Pennoyer v. Neff

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Pennoyer v. Neff
Seal of the United States Supreme Court.svg
Argued October, 1877
Decided May 13, 1878
Full case name Sylvester Pennoyer v. Marcus Neff
Citations 95 U.S. 714 (more)
Prior history Error to the Circuit Court of the United States for the District of Oregon
Holding
No personal jurisdiction can be had over defendants who are physically absent from the state or have not consented to the court's jurisdiction; personal jurisdiction must comport with the Due Process Clause of the Fourteenth Amendment.
Court membership
Case opinions
Majority Field
Dissent Hunt
Laws applied
U.S. Const. Amend. XIV
Overruled by
Shaffer v. Heitner (1977)

Pennoyer v. Neff, 95 U.S. 714 (1878),[1] was a decision by the Supreme Court of the United States in which the Court held that a court can exert personal jurisdiction over a party if that party is served with process while physically present within the state.

Factual and procedural background[edit]

Pennoyer

Marcus Neff hired an attorney, John H. Mitchell, to help him with paperwork and other legal matters incidental to his efforts to obtain a land grant under the Donation Law of Oregon, an act of the United States Congress enacted on September 27, 1850 (expired December 1, 1855) which provided an incentive for the development of land in the territories of the American West by conveying parcels of land to be used for further development. Neff was ultimately successful in procuring property on the ancestral homeland of the Multnomah Indian tribe in Multnomah County, Oregon.[citation needed]

The property had an estimated value of $15,000 at the time. Mitchell later sued Neff in the Circuit Court of Multnomah County in the state of Oregon for outstanding debts related to his legal services but because Neff was not to be found there Mitchell won the lawsuit by default judgment which was entered in Mitchell's favor after Neff failed to appear in court.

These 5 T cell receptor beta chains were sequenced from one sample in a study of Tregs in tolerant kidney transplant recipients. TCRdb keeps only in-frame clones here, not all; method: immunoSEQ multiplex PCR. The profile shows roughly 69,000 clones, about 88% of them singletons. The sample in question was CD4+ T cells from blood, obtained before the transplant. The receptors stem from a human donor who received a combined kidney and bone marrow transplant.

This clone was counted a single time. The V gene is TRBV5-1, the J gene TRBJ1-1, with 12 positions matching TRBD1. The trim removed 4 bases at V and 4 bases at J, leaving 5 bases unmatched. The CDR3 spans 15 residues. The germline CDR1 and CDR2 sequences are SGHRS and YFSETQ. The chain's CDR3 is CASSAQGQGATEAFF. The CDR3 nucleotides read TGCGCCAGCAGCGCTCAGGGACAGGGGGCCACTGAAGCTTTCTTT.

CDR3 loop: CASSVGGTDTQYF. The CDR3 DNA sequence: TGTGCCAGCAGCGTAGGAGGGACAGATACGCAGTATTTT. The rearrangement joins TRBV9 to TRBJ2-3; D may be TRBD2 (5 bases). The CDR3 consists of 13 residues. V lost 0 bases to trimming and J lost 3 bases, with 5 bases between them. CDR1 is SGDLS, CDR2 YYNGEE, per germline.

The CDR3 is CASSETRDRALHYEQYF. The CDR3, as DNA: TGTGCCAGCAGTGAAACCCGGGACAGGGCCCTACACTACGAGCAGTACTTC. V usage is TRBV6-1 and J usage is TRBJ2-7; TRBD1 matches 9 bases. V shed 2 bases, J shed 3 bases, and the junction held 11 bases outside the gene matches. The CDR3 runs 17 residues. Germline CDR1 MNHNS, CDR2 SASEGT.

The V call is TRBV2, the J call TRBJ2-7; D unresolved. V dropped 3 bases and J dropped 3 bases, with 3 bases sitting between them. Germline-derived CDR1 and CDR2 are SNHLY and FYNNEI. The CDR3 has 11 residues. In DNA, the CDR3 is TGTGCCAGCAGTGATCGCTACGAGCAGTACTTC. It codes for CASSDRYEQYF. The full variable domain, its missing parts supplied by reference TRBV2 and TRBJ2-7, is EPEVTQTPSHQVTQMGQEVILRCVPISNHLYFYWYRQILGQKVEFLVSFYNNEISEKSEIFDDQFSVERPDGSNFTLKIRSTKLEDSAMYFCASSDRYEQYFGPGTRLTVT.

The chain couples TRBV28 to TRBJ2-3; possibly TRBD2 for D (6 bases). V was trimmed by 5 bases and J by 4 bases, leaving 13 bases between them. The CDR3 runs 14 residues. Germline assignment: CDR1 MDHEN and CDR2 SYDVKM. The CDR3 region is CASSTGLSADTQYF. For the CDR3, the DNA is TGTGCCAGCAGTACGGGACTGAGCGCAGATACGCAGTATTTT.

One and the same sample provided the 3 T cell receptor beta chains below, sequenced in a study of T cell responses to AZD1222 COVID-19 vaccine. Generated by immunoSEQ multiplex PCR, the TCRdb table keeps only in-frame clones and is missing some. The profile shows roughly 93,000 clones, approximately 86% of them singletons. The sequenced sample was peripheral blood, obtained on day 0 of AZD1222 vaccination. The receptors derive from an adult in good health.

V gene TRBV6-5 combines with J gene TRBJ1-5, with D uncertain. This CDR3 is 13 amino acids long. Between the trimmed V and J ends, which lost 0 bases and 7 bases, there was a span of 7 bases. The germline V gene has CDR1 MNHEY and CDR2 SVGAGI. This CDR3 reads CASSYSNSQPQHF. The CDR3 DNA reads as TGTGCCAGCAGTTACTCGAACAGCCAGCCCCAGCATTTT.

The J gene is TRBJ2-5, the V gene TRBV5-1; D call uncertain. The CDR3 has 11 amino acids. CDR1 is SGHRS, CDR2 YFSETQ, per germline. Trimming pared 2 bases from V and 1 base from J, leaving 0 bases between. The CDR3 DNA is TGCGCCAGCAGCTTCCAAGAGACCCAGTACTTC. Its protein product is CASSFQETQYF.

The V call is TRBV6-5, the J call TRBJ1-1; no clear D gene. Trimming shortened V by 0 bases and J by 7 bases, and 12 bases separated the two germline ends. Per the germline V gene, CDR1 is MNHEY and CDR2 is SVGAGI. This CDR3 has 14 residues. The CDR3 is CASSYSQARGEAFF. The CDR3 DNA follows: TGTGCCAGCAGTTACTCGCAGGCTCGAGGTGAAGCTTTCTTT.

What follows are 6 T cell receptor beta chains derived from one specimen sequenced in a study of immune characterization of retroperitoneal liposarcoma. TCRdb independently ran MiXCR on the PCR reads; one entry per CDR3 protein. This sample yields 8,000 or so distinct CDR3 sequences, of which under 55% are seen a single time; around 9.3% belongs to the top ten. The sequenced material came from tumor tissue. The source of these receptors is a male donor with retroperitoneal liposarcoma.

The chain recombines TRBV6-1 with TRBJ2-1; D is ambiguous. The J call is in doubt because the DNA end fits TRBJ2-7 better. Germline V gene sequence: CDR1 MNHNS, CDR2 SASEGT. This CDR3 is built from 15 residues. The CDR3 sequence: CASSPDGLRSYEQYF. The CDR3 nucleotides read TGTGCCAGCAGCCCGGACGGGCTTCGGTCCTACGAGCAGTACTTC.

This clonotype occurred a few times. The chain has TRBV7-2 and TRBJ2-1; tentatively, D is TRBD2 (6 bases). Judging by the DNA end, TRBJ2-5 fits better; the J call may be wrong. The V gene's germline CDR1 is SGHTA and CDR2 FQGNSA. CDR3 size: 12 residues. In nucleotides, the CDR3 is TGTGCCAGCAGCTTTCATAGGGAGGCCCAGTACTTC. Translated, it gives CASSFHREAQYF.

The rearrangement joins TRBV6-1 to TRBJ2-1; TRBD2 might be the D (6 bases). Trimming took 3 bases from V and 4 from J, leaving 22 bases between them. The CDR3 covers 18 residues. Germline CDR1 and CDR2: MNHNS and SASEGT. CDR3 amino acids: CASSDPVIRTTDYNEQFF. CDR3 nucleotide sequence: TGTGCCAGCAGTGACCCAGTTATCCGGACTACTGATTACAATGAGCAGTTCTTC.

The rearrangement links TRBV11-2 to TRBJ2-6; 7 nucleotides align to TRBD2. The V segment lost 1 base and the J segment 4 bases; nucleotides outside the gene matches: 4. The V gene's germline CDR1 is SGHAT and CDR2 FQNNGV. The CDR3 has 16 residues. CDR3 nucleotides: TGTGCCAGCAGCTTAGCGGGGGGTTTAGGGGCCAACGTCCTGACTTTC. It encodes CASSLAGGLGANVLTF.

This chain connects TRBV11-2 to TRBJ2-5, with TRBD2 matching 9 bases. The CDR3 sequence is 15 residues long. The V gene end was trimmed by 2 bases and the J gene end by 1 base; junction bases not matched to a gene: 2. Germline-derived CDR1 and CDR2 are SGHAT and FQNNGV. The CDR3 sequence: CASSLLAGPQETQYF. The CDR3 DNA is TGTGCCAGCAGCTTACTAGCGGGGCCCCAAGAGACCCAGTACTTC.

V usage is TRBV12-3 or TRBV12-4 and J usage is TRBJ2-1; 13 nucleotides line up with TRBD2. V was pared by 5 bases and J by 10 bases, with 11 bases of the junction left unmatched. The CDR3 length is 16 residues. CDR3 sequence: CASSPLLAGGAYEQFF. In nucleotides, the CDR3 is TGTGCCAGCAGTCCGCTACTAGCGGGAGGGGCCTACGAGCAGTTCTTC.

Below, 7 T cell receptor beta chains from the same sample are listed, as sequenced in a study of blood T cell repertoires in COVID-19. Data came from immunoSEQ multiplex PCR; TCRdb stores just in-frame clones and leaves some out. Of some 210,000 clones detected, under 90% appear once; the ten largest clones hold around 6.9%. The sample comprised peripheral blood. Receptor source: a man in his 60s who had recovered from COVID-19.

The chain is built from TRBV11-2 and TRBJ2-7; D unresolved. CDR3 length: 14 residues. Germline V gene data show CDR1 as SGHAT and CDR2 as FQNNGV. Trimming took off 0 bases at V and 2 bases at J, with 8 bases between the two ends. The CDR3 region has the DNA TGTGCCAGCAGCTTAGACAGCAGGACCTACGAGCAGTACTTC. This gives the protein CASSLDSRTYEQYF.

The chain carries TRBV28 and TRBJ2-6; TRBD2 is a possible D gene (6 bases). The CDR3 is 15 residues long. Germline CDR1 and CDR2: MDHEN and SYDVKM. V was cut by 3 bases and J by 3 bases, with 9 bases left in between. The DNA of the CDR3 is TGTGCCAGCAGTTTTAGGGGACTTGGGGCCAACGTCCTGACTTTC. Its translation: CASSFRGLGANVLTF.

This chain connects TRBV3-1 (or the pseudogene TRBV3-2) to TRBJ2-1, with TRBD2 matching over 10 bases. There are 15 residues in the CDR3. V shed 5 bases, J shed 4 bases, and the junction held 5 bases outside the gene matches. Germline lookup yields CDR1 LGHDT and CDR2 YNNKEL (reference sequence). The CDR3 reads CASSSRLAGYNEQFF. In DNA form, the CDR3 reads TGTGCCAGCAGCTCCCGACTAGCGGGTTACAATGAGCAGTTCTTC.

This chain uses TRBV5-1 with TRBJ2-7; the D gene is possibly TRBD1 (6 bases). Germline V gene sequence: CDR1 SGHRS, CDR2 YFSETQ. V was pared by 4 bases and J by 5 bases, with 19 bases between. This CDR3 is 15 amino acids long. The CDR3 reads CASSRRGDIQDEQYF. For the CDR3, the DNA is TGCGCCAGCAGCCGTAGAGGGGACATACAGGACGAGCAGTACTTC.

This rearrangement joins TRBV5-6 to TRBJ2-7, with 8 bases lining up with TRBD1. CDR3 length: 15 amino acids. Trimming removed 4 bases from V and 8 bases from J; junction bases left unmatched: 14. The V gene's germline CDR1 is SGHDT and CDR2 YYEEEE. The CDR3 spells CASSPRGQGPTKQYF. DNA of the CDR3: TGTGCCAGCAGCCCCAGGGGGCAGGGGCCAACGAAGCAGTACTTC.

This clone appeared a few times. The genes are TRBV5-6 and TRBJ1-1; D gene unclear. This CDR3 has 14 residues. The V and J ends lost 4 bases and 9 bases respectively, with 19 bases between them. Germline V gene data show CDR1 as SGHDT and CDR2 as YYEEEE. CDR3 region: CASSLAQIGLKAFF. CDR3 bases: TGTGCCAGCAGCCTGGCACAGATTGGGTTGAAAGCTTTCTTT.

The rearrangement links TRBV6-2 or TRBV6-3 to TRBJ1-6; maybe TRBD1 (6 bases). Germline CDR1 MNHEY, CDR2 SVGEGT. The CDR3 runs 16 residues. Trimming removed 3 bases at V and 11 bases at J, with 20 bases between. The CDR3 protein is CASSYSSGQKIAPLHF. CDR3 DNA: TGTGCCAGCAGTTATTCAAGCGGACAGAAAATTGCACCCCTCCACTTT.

When Mitchell won the lawsuit in February 1866, Neff's land grant had not yet been conferred and consequently Mitchell, possibly waiting for the arrival of the grant, waited until July 1866 to levy execution on the property at which time the court ordered the land seized and sold in order to pay the judgment. Mitchell arranged for the sheriff to seize the land, purchased it at public auction, and subsequently assigned it to Sylvester Pennoyer causing Neff to sue Pennoyer in 1874 in federal court to recover his land. After Neff won, Pennoyer appealed to the United States Supreme Court.

Issue[edit]

The Supreme Court was asked to determine whether a state court has personal jurisdiction over a non-resident when such non-resident was not personally served process while within the state and when the non-resident did not hold property within the state at the time of the original lawsuit (Neff's property was attached by Mitchell subsequent to the judgment for monetary damages during Mitchell's attempt to execute such judgment).

Result[edit]

The Supreme Court found for Neff and held that for the trial court to have jurisdiction over the property, the property needed to be attached before the start of litigation, which then has quasi in rem jurisdiction.